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VAT cut demands grow in bid to boost key EV sector as car sales suffer slump

Motor giants are calling for VAT cuts on expensive electric cars to boost sales.

The call comes on the back of figures showing private purchases of electric cars are on the slide against the background of high prices and concerns about charging.

Just 3,600 of the EVs were bought by individual motorists last month, which was down by 22 percent on the same month last year.

Despite this fall the total number of battery electric vehicle sales was up 10.7 percent due to higher purchases by fleet firms providing vehicles to company car drivers.

Of the 22,717 electric vehicles (EVs) sold last month, the majority went to fleets – companies purchasing more than 25 units in one go.

Fleet and company car drivers get tax incentives to switch to electric, which are not available to individuals.

The figures come from the Society of Motor Manufacturers and Traders (SMMT) which said there is a need to “re-enthuse” private buyers to switch.

While EVs have lower running costs than petrol and diesel, the upfront price is around 30-40 percent higher.

Mike Hawes, chief executive of SMMT, said: “The new car market continues to grow even in the quieter months, driven primarily by fleet demand.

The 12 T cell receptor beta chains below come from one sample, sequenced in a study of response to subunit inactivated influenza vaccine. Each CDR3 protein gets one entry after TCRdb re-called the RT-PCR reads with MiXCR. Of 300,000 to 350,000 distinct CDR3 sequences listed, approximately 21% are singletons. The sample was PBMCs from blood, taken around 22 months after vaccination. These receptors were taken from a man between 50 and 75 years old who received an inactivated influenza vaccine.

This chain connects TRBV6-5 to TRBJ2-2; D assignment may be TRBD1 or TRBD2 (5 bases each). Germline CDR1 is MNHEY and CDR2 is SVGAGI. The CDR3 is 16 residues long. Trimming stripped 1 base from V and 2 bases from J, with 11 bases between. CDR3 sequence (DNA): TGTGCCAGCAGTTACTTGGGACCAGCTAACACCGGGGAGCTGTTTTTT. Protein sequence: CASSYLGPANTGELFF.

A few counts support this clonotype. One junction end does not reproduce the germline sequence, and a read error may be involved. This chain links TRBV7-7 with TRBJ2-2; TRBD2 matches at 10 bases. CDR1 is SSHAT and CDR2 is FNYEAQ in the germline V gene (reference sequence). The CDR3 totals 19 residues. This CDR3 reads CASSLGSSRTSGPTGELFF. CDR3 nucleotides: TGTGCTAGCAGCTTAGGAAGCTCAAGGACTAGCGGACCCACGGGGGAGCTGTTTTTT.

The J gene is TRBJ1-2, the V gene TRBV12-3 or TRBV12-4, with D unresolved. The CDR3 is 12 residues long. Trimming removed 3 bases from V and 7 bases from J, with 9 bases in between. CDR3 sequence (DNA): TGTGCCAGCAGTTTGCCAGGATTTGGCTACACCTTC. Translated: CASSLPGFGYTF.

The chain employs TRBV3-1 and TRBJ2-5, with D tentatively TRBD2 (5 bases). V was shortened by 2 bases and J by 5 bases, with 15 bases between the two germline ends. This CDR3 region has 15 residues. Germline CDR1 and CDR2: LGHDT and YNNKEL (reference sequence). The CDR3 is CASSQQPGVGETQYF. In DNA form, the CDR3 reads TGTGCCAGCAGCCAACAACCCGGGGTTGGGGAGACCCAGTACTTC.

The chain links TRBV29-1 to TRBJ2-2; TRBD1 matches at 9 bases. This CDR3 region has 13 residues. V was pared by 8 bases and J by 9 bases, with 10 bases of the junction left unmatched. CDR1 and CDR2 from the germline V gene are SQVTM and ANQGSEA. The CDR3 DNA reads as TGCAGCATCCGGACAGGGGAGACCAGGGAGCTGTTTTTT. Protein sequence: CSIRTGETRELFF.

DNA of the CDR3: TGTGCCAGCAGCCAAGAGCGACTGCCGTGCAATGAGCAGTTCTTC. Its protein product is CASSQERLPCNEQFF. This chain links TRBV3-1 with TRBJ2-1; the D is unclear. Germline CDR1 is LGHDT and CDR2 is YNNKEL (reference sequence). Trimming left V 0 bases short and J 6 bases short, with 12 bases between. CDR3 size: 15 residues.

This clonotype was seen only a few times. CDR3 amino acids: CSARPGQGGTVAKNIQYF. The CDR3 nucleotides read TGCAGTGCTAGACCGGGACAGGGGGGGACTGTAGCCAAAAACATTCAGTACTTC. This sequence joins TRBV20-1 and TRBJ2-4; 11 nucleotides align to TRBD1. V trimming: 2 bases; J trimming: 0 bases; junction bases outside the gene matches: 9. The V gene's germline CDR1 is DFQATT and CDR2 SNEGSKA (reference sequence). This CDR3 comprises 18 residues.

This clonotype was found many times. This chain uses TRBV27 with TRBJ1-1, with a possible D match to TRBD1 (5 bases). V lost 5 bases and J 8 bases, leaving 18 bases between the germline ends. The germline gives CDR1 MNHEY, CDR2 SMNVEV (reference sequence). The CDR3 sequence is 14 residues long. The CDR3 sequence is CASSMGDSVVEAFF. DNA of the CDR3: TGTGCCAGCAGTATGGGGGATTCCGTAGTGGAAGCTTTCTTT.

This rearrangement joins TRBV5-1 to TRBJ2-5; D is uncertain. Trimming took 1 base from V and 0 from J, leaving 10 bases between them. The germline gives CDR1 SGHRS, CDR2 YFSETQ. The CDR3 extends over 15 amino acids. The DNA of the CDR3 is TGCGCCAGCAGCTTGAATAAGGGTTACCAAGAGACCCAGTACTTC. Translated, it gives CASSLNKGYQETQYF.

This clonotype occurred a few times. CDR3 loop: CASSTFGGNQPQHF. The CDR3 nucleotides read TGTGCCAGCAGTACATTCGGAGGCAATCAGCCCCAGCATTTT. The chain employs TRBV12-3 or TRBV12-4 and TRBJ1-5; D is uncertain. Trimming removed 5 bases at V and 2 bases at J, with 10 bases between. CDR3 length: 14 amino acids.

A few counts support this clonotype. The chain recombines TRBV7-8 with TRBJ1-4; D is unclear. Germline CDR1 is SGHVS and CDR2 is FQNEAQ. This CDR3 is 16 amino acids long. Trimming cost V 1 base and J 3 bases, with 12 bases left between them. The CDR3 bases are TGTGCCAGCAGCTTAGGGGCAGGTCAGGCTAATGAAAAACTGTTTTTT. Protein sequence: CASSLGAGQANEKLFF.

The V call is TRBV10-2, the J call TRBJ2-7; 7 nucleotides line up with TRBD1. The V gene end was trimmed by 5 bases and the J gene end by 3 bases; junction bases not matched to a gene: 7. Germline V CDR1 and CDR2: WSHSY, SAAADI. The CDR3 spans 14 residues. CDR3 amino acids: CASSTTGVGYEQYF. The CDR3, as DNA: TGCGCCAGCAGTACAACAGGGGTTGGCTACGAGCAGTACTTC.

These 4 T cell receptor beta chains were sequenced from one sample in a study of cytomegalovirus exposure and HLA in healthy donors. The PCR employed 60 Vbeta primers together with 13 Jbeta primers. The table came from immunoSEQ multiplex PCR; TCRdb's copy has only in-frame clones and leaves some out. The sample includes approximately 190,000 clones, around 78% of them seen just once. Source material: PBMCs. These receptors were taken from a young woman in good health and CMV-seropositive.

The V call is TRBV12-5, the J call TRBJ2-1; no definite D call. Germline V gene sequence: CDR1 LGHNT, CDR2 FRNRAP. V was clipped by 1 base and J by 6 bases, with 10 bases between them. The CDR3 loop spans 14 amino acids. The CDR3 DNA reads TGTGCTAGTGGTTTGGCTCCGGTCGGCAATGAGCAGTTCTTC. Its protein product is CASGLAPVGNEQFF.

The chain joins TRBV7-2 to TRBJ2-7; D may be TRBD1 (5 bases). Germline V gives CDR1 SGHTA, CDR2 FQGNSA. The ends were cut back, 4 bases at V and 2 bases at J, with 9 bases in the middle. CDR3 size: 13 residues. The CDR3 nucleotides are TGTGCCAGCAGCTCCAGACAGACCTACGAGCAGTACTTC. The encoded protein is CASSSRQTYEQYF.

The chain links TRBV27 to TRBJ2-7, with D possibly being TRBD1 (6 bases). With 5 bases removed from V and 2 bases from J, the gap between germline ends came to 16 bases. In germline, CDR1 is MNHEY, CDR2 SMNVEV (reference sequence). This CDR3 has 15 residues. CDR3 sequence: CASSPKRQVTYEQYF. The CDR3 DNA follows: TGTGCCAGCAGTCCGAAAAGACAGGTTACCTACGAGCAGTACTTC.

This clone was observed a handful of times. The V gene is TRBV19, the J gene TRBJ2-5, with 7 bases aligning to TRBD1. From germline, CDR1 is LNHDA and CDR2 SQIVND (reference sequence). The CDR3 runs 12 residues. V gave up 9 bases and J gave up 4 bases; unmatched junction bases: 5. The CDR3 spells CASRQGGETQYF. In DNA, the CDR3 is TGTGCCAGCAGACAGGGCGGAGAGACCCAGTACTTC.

“This is particularly true of the electric vehicle sector, where the absence of government incentives for private buyers is having a marked effect.’

He added: “Although attractive deals on EVs are in place, manufacturers cannot fund the mass market transition single-handedly.

“Temporarily cutting VAT, treating EVs as fiscally mainstream not luxury vehicles, and taking steps to instil consumer confidence in the chargepoint network will drive the market growth on which Britain’s net zero ambition depends.”

The overall car market grew just 1 per cent year on year in April, according to SMMT, with hybrid cars enjoying the largest uplift.

Plug-in hybrids rose 22 percent year on year whilst hybrid EVs climbed 17 per cent.

And although petrol engine sales fell 3 per cent, they still accounted for more than half the total amount sold in April.

Ian Plummer, commercial director of Auto Trader, the UK’s largest car marketplace, said high prices are putting people off buying new vehicles.

He said: “With new car prices up 29 percent on average since 2020, there’s a risk that many consumers will be priced out of the market.

“The discounts we’ve seen manufacturers offer to incentivise consumers into new electric cars seems to be working, with battery electric vehicle registrations up on 2023.

“That said, we’ll need to see even more price action to achieve mass electric adoption.”

Richard Peberdy, UK Head of Automotive for KPMG, said: “Consumer new car sales are continuing to be impacted by pressure on household budgets, and a higher cost of finance and insurance.”


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